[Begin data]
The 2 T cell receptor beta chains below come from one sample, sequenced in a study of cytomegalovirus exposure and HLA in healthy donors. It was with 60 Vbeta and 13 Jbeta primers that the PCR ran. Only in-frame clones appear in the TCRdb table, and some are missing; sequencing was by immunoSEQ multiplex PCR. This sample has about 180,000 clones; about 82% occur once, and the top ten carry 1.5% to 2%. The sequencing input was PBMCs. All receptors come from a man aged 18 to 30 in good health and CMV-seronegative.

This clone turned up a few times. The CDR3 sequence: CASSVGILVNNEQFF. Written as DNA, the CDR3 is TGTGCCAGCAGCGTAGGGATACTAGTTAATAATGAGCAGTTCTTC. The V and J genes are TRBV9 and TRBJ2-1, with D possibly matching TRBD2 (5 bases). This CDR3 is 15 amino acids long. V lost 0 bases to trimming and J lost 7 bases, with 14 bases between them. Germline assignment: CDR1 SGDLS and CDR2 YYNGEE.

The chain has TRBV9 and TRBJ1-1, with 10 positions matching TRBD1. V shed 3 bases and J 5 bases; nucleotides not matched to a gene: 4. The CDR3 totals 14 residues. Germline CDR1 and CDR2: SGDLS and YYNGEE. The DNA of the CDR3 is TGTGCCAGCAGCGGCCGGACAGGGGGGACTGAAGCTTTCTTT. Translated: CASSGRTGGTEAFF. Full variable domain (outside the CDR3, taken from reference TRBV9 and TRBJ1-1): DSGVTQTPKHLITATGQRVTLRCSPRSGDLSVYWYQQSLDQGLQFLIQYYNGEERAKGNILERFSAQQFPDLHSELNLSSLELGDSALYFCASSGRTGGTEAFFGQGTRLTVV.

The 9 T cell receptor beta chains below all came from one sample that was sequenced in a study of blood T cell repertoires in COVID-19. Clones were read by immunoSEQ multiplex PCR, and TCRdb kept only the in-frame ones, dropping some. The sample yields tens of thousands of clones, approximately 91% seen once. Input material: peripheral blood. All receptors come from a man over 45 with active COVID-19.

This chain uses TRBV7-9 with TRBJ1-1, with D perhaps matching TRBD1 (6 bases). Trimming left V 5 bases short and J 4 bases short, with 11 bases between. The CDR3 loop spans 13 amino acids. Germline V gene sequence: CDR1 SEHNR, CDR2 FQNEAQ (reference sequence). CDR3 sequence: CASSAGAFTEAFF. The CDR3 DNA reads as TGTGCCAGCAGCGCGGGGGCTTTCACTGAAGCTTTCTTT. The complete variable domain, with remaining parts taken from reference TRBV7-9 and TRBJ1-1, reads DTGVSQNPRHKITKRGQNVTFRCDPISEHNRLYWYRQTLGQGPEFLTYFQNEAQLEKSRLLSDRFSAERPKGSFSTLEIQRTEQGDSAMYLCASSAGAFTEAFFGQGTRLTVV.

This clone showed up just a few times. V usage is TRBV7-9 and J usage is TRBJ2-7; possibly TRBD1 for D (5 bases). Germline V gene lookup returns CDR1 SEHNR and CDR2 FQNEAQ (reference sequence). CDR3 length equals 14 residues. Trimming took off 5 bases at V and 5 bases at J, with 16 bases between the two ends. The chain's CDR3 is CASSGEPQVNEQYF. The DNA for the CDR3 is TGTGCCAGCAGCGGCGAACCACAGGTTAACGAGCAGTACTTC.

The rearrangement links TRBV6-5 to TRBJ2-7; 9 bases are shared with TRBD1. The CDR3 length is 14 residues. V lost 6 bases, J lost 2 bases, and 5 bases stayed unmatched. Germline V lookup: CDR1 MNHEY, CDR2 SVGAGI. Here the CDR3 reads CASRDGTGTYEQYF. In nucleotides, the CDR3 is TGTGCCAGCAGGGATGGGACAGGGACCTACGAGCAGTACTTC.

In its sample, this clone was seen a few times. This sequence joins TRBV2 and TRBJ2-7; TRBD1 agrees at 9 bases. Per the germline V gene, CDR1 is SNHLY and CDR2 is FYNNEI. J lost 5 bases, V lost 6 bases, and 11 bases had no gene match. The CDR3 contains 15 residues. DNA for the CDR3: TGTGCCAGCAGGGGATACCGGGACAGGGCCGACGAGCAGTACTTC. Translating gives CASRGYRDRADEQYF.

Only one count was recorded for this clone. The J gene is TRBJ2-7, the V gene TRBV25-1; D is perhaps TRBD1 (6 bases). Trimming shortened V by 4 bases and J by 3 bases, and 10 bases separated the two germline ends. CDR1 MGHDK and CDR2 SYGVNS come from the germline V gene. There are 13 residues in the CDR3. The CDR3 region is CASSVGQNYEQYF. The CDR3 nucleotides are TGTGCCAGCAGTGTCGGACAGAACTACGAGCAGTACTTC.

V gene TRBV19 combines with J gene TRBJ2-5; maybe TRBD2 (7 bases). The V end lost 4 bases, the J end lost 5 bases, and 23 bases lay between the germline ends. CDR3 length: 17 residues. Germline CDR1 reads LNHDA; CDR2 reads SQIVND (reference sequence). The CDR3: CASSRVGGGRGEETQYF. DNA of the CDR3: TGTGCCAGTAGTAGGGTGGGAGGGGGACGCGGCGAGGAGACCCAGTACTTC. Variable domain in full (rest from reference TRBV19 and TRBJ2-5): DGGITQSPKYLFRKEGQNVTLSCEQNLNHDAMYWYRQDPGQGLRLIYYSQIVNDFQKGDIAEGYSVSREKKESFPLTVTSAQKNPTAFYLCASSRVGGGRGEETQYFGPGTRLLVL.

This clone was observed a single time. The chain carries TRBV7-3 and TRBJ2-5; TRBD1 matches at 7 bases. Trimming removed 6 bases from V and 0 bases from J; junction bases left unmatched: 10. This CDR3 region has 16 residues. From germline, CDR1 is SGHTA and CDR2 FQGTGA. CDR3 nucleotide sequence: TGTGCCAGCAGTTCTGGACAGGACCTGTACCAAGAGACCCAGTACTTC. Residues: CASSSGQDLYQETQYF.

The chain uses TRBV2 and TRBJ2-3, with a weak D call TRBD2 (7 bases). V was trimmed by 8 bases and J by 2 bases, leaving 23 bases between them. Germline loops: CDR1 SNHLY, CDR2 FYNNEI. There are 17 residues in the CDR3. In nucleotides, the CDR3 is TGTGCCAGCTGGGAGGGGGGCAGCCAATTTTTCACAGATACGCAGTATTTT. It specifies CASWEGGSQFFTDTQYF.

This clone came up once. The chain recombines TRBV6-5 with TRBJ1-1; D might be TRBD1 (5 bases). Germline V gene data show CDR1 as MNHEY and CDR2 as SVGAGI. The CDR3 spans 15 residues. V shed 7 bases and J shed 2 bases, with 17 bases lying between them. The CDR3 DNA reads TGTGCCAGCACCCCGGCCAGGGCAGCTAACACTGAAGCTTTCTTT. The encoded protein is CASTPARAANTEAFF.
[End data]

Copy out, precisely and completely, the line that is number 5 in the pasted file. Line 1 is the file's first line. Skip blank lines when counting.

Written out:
This chain uses TRBV7-9 with TRBJ1-1, with D perhaps matching TRBD1 (6 bases). Trimming left V 5 bases short and J 4 bases short, with 11 bases between. The CDR3 loop spans 13 amino acids. Germline V gene sequence: CDR1 SEHNR, CDR2 FQNEAQ (reference sequence). CDR3 sequence: CASSAGAFTEAFF. The CDR3 DNA reads as TGTGCCAGCAGCGCGGGGGCTTTCACTGAAGCTTTCTTT. The complete variable domain, with remaining parts taken from reference TRBV7-9 and TRBJ1-1, reads DTGVSQNPRHKITKRGQNVTFRCDPISEHNRLYWYRQTLGQGPEFLTYFQNEAQLEKSRLLSDRFSAERPKGSFSTLEIQRTEQGDSAMYLCASSAGAFTEAFFGQGTRLTVV.